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Stephen J. Silvia

Among the many striking developments that arose out of the 2008-2009

financial crisis and the subsequent EURO crisis has been the policy divergence

between the United States and Germany. Typically, the two countries

have broadly similar preferences regarding economic policy. To be

sure, this is not the first time that Germany and the U.S. have failed to see

eye to eye on economic matters,1 but the recent gap in perception and

policy does warrant attention because it has been unusually large. Unlike

the famous quarrels between Jimmy Carter and Helmut Schmidt in the

1970s,2 personality does not seem to play a role in this case. What then

does explain the gulf?

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Abraham L. Newman

Since the end of World War II, scholars have attempted to make sense of Germany's insistent multilateralism. Many concluded that this sacrifice resulted from a deeply ingrained political identity that stressed international cooperation and shunned parochial national politics. More recently, however, German leadership has suggested a willingness to weaken its role as global altruist and reassert its interests in Europe and abroad. This article argues that core German attitudes towards regional and global cooperation have changed. But rather than a shift to "national self-interests," I argue that the unification process elevated long-held beliefs about policy conservatism and caution that now compete with the postwar multilateral policy frame within the foreign policy elite. In addition to the pro-European, multilateralist agenda, a second powerful lesson of the interwar period emphasized the dangers associated with sudden change and the benefits of incrementalism. Owing to the uncertainty associated with sociopolitical events, decision makers must rely on their beliefs about how the world works to guide their decisions. To explore the relationship between beliefs and Germany's regional policy, the paper examines the government's regional response to the post 2008 financial crisis and the banking crisis in Eastern Europe.

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Teppo Eskelinen

.S. financial crisis in order to facilitate an analysis of the injustices related to building up such a crisis and the post-crisis politics. Subsequently, I will continue to present the typology of theories of risk I am suggesting: risk as understood in the

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Christian Schweiger

Throughout the past decade, the European Union has witnessed substantial and multiple crises. The 2008 global financial crisis was followed by the triple banking, economic, and sovereign debt crisis in selected Eurozone (and non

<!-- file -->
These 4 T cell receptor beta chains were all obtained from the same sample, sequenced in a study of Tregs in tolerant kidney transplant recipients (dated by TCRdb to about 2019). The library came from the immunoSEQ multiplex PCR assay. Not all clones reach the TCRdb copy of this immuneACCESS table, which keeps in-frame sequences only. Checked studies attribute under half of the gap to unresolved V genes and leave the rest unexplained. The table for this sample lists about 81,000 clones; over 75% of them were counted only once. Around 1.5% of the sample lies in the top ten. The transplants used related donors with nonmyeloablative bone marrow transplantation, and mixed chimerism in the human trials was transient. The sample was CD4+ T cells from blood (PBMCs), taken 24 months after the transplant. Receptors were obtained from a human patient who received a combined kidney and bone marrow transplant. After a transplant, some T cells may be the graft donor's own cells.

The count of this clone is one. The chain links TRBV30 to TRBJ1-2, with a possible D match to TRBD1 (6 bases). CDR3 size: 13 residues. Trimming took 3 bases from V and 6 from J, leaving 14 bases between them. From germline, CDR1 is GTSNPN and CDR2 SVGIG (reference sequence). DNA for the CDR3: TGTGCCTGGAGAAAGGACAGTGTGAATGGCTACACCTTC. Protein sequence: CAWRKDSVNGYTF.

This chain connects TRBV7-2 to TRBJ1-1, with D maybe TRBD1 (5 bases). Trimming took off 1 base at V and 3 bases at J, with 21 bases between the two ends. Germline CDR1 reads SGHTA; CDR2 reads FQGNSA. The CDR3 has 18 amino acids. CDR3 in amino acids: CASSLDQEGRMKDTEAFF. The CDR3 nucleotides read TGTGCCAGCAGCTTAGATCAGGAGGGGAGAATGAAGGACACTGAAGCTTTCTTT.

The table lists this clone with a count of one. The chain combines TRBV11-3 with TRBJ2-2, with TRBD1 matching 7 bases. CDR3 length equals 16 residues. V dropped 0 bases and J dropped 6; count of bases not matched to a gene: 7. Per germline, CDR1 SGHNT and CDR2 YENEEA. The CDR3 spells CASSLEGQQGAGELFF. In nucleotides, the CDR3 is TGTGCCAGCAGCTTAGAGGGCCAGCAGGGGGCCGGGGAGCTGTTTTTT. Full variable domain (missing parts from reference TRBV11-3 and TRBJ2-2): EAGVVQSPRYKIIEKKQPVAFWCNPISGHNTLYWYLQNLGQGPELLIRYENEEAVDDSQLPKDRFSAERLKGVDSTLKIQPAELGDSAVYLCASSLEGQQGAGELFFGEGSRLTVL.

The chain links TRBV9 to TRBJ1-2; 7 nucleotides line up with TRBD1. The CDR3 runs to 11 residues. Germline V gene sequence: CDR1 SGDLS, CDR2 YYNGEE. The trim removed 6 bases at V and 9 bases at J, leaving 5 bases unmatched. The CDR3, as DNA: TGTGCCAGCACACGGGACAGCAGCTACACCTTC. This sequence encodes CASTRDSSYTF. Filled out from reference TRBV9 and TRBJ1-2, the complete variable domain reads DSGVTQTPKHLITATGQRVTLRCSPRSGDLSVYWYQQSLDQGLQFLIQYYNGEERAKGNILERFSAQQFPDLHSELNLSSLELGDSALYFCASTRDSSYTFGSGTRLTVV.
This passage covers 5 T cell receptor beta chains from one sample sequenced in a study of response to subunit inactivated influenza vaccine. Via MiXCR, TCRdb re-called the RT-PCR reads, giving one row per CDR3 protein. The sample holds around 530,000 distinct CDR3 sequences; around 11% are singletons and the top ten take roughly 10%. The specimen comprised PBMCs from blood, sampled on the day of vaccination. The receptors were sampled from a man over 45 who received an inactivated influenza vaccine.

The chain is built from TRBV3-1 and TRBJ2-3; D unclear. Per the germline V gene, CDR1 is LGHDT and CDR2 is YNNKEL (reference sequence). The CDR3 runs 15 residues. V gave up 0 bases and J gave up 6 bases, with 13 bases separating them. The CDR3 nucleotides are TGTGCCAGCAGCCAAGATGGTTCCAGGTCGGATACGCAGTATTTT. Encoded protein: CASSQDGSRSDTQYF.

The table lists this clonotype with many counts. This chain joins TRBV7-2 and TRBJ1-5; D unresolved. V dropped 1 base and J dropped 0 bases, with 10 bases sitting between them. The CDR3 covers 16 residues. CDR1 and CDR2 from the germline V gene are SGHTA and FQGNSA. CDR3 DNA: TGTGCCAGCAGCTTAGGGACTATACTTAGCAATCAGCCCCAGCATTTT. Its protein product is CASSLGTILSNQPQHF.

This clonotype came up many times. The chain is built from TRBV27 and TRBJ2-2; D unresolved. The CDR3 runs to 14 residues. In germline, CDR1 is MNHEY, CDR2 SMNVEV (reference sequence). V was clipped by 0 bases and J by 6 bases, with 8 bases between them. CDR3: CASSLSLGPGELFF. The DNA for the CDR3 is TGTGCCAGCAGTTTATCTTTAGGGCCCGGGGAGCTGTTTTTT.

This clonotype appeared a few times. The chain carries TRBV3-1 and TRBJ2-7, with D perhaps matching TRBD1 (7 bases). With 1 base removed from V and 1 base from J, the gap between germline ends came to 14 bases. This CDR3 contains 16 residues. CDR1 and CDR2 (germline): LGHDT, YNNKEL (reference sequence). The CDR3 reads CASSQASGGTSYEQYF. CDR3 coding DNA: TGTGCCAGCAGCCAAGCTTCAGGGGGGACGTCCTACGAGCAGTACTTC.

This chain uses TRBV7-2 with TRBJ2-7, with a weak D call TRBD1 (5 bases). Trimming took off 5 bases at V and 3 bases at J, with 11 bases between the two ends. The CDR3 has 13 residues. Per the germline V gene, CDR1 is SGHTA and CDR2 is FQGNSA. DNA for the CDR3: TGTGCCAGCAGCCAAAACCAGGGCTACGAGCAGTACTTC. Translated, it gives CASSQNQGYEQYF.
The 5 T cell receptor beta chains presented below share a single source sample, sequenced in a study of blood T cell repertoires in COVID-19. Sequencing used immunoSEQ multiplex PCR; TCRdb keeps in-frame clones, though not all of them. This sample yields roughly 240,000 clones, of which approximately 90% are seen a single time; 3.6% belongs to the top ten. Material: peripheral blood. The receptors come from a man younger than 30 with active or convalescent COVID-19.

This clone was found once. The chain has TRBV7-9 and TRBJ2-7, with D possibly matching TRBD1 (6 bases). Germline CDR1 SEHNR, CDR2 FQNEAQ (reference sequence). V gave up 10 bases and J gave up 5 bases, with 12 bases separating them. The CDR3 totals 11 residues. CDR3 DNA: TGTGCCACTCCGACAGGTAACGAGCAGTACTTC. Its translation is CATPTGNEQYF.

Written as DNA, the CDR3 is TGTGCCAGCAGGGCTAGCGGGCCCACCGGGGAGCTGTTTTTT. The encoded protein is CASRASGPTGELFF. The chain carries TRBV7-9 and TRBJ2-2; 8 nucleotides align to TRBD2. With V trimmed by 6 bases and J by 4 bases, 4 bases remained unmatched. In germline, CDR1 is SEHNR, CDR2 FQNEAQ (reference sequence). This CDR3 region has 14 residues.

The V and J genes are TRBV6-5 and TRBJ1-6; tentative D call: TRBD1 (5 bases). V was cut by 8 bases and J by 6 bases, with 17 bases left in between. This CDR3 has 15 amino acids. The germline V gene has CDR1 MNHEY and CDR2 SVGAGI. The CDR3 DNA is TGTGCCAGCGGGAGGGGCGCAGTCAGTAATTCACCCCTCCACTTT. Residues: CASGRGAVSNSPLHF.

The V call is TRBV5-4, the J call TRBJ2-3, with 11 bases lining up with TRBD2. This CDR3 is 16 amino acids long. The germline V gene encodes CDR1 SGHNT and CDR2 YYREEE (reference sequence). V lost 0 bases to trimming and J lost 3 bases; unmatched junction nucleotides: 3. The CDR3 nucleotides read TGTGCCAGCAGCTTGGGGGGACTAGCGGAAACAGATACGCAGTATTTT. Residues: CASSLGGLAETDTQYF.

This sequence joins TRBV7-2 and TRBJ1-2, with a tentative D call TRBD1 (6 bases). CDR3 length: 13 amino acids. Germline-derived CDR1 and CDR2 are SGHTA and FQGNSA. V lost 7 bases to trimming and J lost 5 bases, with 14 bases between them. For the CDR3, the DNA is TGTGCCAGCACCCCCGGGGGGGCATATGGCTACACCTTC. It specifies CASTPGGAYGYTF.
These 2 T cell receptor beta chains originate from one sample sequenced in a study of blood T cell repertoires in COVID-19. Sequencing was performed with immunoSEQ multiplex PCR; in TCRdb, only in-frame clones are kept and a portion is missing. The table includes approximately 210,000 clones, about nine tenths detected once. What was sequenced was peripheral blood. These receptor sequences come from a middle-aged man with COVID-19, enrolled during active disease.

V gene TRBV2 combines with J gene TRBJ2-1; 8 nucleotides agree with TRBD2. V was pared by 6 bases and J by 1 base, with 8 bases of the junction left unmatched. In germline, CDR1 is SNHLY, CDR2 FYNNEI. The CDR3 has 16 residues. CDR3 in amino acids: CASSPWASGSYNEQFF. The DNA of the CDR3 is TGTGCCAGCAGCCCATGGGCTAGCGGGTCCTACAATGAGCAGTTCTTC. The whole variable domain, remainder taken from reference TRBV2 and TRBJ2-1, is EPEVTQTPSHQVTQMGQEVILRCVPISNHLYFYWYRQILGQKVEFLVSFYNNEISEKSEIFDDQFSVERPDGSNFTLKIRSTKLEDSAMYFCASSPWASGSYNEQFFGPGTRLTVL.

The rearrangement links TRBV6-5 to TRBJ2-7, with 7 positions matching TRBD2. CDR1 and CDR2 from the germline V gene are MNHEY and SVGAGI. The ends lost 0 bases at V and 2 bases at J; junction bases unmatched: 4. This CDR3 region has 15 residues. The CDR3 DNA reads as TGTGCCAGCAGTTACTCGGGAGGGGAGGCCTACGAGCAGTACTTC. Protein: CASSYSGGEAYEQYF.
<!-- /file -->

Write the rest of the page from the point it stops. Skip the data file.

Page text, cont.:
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Introduction

Rethinking the class politics of boredom

Marguerite van den Berg and Bruce O’Neill

Nearly a decade after the global financial crisis of 2008, this thematic section investigates one way in which marginalization and precarization appears: boredom. Until recently, the topic of boredom has been treated more as an object of

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It Was Not Meant to Be This Way

An Unfortunate Case of Anglo-Saxon Parochialism?

Tom Frost

’s assertion that ‘the history of the distribution of wealth has always been deeply political’ (2014: 20). … and the Fall Itself … Then the roof caved in, and a perfect storm was unleashed. The 2008 financial crisis, as is still evident, badly affected the

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Pivots and Levers

Political Rhetoric around Capitalism in Britain from the 1970s to the Present

Neil Foxlee

(s) in which they occur. As Jürgen Kocka noted in an article published two years after the financial crisis of 2008, the concept of capitalism is experiencing something of a revival among mainstream academics, having previously been predominantly used by

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Land, Nation and Tourist

Moral Reckoning in Post-GFC Iceland

Mary Hawkins and Helena Onnudottir

The Global Financial Crisis (GFC) as a Moral Crisis Iceland is a society of intimates. A small, historically isolated, culturally homogenous and, for many centuries, poor peasant and fishing people, Icelanders are at the same time heir to a rich

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Emptiness and its futures

Staying and leaving as tactics of life in Latvia

Dace Dzenovska

The proliferation of protest movements around the world in the time period following the 2008 global financial crisis generated hope among left-leaning scholars and activists that people’s discontent was bigger than dissatisfaction with concrete

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Leading through a Decade of Crisis—Not Bad, After All

Germany’s Leadership Demand and Followership Inclusion, 2008-2018

Valerio Alfonso Bruno and Giacomo Finzi

Financial Crisis changed the World (London, 2018). 3 Stefan A. Schirm, “Leaders in need of followers: Emerging powers in global governance” in Power in the 21st Century , ed. Enrico Fels, Jan-Frederik Kremer, and Katharina Kronenberg (Berlin, 2012), 211